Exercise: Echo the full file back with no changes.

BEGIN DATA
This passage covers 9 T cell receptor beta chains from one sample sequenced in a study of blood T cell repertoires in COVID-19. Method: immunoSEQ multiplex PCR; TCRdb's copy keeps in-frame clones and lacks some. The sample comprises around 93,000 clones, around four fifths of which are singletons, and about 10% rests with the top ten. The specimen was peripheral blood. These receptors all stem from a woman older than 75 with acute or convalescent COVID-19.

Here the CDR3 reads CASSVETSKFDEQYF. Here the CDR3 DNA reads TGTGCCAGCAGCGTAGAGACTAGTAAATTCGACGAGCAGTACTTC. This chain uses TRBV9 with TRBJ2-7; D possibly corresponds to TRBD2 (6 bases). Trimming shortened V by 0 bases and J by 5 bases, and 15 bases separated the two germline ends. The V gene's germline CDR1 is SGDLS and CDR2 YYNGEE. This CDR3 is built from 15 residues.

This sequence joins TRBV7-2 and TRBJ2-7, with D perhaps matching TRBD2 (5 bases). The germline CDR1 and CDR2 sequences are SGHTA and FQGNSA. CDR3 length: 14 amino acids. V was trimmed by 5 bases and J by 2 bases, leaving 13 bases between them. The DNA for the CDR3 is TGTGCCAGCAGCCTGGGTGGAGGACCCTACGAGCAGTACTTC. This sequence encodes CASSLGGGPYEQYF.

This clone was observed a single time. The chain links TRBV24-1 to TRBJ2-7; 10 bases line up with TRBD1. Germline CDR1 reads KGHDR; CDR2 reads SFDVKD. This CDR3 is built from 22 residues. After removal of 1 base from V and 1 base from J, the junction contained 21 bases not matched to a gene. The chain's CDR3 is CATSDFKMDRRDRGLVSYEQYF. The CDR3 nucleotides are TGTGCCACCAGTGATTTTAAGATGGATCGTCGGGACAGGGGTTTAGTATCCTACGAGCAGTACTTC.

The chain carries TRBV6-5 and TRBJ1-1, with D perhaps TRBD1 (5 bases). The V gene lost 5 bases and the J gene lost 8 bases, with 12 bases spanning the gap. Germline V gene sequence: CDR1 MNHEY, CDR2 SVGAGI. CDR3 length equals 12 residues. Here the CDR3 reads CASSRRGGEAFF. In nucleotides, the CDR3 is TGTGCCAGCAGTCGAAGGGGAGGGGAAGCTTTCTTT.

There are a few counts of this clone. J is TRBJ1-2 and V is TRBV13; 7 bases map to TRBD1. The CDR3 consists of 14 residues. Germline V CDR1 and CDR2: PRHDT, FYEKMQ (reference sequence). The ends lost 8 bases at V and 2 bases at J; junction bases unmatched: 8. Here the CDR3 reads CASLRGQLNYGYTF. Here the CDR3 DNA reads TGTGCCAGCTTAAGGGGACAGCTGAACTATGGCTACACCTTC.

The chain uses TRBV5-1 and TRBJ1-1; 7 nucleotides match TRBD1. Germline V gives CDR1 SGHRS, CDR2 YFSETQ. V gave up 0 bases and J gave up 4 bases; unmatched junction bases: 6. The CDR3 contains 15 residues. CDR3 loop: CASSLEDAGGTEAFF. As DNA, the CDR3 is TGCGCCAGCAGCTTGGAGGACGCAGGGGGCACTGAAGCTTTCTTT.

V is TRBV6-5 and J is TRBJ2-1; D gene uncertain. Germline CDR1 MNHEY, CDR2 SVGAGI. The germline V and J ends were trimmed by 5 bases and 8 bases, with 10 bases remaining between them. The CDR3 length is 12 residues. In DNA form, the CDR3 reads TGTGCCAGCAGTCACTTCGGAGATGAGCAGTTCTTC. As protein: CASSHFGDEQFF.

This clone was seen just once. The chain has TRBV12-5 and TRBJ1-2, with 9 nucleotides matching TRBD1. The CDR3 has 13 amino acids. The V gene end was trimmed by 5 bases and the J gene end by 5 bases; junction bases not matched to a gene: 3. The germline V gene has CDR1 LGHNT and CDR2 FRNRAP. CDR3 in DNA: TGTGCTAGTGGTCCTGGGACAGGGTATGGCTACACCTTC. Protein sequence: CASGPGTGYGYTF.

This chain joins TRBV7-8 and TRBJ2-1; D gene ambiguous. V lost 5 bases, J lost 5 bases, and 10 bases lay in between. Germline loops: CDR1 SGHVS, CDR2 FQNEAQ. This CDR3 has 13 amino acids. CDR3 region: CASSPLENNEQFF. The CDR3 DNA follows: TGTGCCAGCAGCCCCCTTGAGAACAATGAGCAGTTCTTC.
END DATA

This passage covers 9 T cell receptor beta chains from one sample sequenced in a study of blood T cell repertoires in COVID-19. Method: immunoSEQ multiplex PCR; TCRdb's copy keeps in-frame clones and lacks some. The sample comprises around 93,000 clones, around four fifths of which are singletons, and about 10% rests with the top ten. The specimen was peripheral blood. These receptors all stem from a woman older than 75 with acute or convalescent COVID-19.

Here the CDR3 reads CASSVETSKFDEQYF. Here the CDR3 DNA reads TGTGCCAGCAGCGTAGAGACTAGTAAATTCGACGAGCAGTACTTC. This chain uses TRBV9 with TRBJ2-7; D possibly corresponds to TRBD2 (6 bases). Trimming shortened V by 0 bases and J by 5 bases, and 15 bases separated the two germline ends. The V gene's germline CDR1 is SGDLS and CDR2 YYNGEE. This CDR3 is built from 15 residues.

This sequence joins TRBV7-2 and TRBJ2-7, with D perhaps matching TRBD2 (5 bases). The germline CDR1 and CDR2 sequences are SGHTA and FQGNSA. CDR3 length: 14 amino acids. V was trimmed by 5 bases and J by 2 bases, leaving 13 bases between them. The DNA for the CDR3 is TGTGCCAGCAGCCTGGGTGGAGGACCCTACGAGCAGTACTTC. This sequence encodes CASSLGGGPYEQYF.

This clone was observed a single time. The chain links TRBV24-1 to TRBJ2-7; 10 bases line up with TRBD1. Germline CDR1 reads KGHDR; CDR2 reads SFDVKD. This CDR3 is built from 22 residues. After removal of 1 base from V and 1 base from J, the junction contained 21 bases not matched to a gene. The chain's CDR3 is CATSDFKMDRRDRGLVSYEQYF. The CDR3 nucleotides are TGTGCCACCAGTGATTTTAAGATGGATCGTCGGGACAGGGGTTTAGTATCCTACGAGCAGTACTTC.

The chain carries TRBV6-5 and TRBJ1-1, with D perhaps TRBD1 (5 bases). The V gene lost 5 bases and the J gene lost 8 bases, with 12 bases spanning the gap. Germline V gene sequence: CDR1 MNHEY, CDR2 SVGAGI. CDR3 length equals 12 residues. Here the CDR3 reads CASSRRGGEAFF. In nucleotides, the CDR3 is TGTGCCAGCAGTCGAAGGGGAGGGGAAGCTTTCTTT.

There are a few counts of this clone. J is TRBJ1-2 and V is TRBV13; 7 bases map to TRBD1. The CDR3 consists of 14 residues. Germline V CDR1 and CDR2: PRHDT, FYEKMQ (reference sequence). The ends lost 8 bases at V and 2 bases at J; junction bases unmatched: 8. Here the CDR3 reads CASLRGQLNYGYTF. Here the CDR3 DNA reads TGTGCCAGCTTAAGGGGACAGCTGAACTATGGCTACACCTTC.

The chain uses TRBV5-1 and TRBJ1-1; 7 nucleotides match TRBD1. Germline V gives CDR1 SGHRS, CDR2 YFSETQ. V gave up 0 bases and J gave up 4 bases; unmatched junction bases: 6. The CDR3 contains 15 residues. CDR3 loop: CASSLEDAGGTEAFF. As DNA, the CDR3 is TGCGCCAGCAGCTTGGAGGACGCAGGGGGCACTGAAGCTTTCTTT.

V is TRBV6-5 and J is TRBJ2-1; D gene uncertain. Germline CDR1 MNHEY, CDR2 SVGAGI. The germline V and J ends were trimmed by 5 bases and 8 bases, with 10 bases remaining between them. The CDR3 length is 12 residues. In DNA form, the CDR3 reads TGTGCCAGCAGTCACTTCGGAGATGAGCAGTTCTTC. As protein: CASSHFGDEQFF.

This clone was seen just once. The chain has TRBV12-5 and TRBJ1-2, with 9 nucleotides matching TRBD1. The CDR3 has 13 amino acids. The V gene end was trimmed by 5 bases and the J gene end by 5 bases; junction bases not matched to a gene: 3. The germline V gene has CDR1 LGHNT and CDR2 FRNRAP. CDR3 in DNA: TGTGCTAGTGGTCCTGGGACAGGGTATGGCTACACCTTC. Protein sequence: CASGPGTGYGYTF.

This chain joins TRBV7-8 and TRBJ2-1; D gene ambiguous. V lost 5 bases, J lost 5 bases, and 10 bases lay in between. Germline loops: CDR1 SGHVS, CDR2 FQNEAQ. This CDR3 has 13 amino acids. CDR3 region: CASSPLENNEQFF. The CDR3 DNA follows: TGTGCCAGCAGCCCCCTTGAGAACAATGAGCAGTTCTTC.